At 5,484 feet, Butte is the "other" Mile High City. During its mining heyday in the early 1900s, Butte was known as the "Richest Hill on Earth" because of the vast amount of copper that was mined here. During that time, Butte boasted a population of nearly 100,000.
Now, with a population of about 34,000, our southwestern Montana town celebrates both its historical mining past as well as its current growth in a variety of fields including high tech, engineering, health care, education and cultural arts. The World Museum of Mining is a must-see tourist attraction that truly captures the flavor and feel of Butte in its mining heyday. A favorite "lunch box" special for the early miners was a pasty, a meat and potato-stuffed pastry brought to Butte by Cornish settlers. It's still a favorite meal today!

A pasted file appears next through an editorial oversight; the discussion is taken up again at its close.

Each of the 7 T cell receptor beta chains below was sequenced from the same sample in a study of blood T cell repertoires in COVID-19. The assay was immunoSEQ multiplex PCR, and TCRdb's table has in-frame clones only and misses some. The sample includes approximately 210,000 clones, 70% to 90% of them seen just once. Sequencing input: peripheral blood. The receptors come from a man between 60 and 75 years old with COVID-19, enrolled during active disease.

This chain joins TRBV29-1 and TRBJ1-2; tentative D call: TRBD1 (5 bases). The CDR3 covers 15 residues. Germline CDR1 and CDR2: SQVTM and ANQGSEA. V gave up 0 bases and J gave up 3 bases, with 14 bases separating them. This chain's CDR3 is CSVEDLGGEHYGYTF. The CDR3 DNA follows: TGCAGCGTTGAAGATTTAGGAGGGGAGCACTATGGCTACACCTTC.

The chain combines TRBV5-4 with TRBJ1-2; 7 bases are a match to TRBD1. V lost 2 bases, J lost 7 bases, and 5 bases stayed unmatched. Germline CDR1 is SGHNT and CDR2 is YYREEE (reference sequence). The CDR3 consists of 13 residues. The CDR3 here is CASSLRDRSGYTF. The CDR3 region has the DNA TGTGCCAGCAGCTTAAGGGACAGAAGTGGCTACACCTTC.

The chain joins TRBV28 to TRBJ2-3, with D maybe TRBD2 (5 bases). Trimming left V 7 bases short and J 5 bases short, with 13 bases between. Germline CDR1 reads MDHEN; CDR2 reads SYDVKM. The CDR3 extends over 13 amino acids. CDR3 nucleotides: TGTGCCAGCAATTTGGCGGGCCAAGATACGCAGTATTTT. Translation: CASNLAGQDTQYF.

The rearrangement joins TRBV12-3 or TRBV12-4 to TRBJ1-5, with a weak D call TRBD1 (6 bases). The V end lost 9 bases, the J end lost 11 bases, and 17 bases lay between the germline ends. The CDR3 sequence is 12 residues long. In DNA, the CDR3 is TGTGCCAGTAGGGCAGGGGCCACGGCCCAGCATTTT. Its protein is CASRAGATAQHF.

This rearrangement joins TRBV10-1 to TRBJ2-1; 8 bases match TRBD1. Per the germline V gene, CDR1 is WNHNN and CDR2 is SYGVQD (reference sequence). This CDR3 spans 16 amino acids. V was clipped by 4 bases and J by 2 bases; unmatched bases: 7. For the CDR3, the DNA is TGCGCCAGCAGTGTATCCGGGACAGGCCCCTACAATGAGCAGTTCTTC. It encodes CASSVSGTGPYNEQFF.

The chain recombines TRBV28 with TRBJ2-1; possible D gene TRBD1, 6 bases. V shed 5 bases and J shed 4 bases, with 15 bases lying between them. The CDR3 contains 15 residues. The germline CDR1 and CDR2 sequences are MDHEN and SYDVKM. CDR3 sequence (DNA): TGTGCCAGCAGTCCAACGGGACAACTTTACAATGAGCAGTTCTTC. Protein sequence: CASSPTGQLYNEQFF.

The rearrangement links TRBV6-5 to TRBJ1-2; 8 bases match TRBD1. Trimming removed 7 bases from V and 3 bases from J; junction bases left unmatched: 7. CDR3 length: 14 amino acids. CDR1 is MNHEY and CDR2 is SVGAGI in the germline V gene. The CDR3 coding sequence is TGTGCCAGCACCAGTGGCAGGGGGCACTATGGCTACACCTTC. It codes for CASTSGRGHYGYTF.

Today, Butte is home to one of the largest National Historic Landmark Districts in the United States with 4,500 buildings listed as national historic sites or buildings.
Nestled in the Rocky Mountains and bordered by the Continental Divide to the east, Butte offers a variety of year-round outdoor activities including hiking, camping, skiing, snowmobiling, hunting, horseback riding, and fishing.
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